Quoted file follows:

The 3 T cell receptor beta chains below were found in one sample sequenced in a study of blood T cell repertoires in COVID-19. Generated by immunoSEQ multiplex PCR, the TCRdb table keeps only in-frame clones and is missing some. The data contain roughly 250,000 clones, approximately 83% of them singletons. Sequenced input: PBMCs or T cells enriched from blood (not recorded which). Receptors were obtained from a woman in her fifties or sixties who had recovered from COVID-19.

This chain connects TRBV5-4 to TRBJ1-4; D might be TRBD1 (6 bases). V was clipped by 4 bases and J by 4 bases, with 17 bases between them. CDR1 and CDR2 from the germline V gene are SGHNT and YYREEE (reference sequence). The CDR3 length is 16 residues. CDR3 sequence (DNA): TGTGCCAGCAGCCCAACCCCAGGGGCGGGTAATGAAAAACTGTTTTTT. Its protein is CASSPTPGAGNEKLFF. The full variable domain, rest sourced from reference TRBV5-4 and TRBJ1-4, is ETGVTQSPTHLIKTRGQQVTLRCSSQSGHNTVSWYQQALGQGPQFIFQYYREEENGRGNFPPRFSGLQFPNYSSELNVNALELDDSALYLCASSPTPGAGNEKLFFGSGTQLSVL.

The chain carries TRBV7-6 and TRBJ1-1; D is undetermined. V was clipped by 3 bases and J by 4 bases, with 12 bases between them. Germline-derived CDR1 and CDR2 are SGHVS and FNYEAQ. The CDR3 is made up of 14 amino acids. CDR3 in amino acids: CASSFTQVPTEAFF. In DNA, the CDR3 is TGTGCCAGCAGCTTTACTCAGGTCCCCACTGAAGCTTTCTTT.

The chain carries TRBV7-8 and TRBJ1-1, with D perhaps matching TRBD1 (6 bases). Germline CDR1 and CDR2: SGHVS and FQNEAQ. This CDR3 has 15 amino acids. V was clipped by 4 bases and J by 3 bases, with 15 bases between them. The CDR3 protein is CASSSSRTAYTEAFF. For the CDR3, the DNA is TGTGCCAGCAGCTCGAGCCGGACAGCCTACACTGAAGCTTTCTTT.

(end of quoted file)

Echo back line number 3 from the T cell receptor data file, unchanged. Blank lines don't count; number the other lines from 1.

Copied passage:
The chain carries TRBV7-6 and TRBJ1-1; D is undetermined. V was clipped by 3 bases and J by 4 bases, with 12 bases between them. Germline-derived CDR1 and CDR2 are SGHVS and FNYEAQ. The CDR3 is made up of 14 amino acids. CDR3 in amino acids: CASSFTQVPTEAFF. In DNA, the CDR3 is TGTGCCAGCAGCTTTACTCAGGTCCCCACTGAAGCTTTCTTT.